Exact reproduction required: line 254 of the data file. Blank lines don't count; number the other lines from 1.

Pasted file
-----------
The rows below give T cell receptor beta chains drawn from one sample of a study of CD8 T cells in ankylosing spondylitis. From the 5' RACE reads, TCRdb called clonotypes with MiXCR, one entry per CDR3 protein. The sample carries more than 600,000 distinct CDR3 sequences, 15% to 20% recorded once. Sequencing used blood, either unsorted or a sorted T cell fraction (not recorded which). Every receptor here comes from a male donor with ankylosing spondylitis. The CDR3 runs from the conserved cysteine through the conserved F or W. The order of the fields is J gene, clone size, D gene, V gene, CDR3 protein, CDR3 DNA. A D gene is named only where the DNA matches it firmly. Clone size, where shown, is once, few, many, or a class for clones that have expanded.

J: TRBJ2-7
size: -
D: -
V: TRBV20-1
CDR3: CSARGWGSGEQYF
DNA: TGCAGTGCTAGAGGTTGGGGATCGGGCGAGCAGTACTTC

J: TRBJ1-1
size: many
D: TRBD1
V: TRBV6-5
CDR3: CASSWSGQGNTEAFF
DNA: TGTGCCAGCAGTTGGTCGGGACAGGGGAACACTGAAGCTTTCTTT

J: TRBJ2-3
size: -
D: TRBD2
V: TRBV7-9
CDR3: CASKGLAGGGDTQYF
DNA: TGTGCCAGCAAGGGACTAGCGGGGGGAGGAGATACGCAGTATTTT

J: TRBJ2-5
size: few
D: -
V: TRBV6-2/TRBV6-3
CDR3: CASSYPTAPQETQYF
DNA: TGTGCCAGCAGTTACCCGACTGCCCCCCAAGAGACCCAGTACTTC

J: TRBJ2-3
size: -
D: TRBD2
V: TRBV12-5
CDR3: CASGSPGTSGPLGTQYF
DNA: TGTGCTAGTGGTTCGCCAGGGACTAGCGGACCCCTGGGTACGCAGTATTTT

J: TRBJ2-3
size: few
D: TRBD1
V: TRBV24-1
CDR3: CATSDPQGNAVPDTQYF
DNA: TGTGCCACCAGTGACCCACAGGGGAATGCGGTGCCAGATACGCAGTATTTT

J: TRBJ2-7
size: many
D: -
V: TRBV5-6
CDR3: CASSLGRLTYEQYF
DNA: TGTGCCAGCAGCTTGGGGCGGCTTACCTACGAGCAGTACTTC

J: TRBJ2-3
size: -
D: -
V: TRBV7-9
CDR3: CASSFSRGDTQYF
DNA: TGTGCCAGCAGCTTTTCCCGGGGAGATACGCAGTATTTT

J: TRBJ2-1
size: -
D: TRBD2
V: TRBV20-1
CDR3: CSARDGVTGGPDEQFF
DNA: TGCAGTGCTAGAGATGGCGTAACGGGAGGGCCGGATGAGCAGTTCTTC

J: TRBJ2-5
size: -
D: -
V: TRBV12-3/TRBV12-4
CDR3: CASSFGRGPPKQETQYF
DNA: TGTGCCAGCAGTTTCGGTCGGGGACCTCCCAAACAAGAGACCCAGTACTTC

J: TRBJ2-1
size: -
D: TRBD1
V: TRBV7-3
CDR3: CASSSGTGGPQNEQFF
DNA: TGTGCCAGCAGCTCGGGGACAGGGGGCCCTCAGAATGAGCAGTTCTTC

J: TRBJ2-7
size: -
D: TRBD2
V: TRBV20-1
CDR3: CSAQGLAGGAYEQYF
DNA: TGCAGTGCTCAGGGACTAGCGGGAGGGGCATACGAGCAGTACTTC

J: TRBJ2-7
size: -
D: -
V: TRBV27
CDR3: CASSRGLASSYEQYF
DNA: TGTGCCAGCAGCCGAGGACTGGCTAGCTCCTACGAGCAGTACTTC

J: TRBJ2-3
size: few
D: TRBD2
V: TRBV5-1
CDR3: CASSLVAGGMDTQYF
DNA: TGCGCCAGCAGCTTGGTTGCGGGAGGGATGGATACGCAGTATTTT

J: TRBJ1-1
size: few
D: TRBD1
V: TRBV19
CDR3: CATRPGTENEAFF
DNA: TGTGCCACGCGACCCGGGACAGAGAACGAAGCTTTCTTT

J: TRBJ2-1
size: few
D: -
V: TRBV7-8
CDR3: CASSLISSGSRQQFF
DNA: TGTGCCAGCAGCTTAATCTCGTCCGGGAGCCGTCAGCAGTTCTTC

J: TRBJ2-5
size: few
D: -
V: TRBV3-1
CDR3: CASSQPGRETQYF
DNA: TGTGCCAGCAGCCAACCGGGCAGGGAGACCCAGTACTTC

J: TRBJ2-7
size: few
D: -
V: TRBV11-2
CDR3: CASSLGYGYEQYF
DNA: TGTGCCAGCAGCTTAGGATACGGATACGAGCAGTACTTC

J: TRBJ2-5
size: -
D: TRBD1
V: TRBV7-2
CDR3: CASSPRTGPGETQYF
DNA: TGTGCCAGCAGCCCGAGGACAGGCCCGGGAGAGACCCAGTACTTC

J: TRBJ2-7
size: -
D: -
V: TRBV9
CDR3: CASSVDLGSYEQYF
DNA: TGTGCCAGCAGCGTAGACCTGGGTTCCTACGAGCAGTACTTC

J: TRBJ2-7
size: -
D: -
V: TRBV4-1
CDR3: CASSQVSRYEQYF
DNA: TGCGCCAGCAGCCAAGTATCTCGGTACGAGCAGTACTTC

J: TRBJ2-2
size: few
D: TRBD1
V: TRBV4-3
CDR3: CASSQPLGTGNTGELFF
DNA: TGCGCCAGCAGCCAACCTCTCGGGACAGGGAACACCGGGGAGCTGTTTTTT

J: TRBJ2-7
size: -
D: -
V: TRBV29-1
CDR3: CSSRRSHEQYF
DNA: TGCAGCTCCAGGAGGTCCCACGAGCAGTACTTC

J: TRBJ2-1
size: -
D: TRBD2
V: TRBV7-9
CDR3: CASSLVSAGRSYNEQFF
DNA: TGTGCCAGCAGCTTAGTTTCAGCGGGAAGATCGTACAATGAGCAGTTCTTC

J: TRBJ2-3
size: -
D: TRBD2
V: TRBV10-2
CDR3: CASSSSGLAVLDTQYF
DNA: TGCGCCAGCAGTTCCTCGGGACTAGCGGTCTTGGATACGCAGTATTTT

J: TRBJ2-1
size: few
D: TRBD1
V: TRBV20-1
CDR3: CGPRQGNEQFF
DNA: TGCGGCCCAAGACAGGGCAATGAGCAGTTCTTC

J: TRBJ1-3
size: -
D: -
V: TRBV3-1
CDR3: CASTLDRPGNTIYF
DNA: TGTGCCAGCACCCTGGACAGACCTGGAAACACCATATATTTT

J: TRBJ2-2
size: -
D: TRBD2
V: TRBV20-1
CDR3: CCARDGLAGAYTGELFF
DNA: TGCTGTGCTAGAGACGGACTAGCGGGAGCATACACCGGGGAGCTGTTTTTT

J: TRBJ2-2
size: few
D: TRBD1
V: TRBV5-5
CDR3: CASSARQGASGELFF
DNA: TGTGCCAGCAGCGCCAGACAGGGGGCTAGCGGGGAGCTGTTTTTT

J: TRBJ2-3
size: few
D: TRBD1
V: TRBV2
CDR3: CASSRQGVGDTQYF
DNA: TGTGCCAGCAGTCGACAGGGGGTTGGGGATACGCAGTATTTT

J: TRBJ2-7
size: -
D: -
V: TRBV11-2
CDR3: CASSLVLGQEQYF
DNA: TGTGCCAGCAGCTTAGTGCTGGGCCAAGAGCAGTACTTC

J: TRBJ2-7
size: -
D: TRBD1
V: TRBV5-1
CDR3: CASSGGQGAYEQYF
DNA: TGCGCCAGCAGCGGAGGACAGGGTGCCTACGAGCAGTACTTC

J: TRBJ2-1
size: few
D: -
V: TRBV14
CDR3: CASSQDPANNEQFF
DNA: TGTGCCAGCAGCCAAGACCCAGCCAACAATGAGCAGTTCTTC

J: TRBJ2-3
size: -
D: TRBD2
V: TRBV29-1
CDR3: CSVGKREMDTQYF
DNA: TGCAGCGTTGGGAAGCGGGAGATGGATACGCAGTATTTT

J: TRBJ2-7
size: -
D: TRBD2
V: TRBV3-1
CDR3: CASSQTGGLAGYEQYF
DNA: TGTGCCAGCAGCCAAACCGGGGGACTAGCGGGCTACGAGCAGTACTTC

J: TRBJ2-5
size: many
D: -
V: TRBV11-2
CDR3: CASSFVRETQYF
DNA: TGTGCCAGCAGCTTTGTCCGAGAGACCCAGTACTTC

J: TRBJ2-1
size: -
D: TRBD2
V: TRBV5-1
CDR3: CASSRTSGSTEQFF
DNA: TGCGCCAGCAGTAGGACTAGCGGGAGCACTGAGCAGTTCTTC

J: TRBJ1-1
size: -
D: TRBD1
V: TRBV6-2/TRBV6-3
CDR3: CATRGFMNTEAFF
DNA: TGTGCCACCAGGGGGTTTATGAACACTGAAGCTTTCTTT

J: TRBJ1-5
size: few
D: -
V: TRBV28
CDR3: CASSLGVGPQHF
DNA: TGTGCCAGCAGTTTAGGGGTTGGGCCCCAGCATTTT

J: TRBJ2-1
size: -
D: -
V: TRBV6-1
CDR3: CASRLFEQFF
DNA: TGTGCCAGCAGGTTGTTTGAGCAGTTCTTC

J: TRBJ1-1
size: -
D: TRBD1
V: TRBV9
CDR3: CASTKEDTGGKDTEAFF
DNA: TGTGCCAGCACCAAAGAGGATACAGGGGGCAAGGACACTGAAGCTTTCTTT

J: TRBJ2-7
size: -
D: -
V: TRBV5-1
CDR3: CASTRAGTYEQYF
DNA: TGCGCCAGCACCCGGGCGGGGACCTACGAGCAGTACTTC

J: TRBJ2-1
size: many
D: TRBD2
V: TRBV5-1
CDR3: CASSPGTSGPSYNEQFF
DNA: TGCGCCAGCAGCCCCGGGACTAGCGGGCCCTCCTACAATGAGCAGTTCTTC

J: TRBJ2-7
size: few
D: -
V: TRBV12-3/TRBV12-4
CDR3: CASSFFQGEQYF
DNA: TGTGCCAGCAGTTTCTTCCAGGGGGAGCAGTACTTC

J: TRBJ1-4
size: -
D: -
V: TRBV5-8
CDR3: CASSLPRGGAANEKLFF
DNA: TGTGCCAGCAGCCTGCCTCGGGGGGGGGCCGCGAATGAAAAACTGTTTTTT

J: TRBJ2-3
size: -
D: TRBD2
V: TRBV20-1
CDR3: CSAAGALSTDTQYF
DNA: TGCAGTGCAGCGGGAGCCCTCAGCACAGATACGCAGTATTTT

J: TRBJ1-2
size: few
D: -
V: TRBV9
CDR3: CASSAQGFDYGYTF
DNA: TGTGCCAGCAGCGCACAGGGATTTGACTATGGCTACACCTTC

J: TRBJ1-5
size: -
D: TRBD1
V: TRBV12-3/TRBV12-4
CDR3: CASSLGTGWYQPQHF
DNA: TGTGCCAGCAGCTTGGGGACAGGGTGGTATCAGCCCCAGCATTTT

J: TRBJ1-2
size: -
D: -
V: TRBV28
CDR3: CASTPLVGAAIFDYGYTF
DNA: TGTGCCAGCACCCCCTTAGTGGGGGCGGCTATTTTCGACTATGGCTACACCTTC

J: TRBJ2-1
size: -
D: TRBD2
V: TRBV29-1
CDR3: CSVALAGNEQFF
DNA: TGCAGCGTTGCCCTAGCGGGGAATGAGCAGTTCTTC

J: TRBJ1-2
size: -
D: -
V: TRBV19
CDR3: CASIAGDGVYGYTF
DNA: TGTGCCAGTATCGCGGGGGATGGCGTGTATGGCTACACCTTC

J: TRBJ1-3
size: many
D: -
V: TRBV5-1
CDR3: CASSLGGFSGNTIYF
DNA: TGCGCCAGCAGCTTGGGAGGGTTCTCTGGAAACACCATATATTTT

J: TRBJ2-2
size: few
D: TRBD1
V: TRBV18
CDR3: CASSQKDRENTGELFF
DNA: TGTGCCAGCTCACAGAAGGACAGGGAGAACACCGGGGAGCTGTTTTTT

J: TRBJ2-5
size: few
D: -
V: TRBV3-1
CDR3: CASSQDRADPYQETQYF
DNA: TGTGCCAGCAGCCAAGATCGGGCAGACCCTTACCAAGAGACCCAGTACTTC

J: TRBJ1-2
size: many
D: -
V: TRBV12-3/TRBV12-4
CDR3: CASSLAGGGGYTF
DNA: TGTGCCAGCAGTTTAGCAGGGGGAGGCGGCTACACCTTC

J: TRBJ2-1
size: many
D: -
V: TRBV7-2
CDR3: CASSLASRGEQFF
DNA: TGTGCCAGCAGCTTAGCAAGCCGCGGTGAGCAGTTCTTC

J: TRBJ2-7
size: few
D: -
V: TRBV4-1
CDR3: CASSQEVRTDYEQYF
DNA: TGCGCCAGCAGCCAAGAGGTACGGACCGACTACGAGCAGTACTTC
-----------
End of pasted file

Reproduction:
J: TRBJ2-1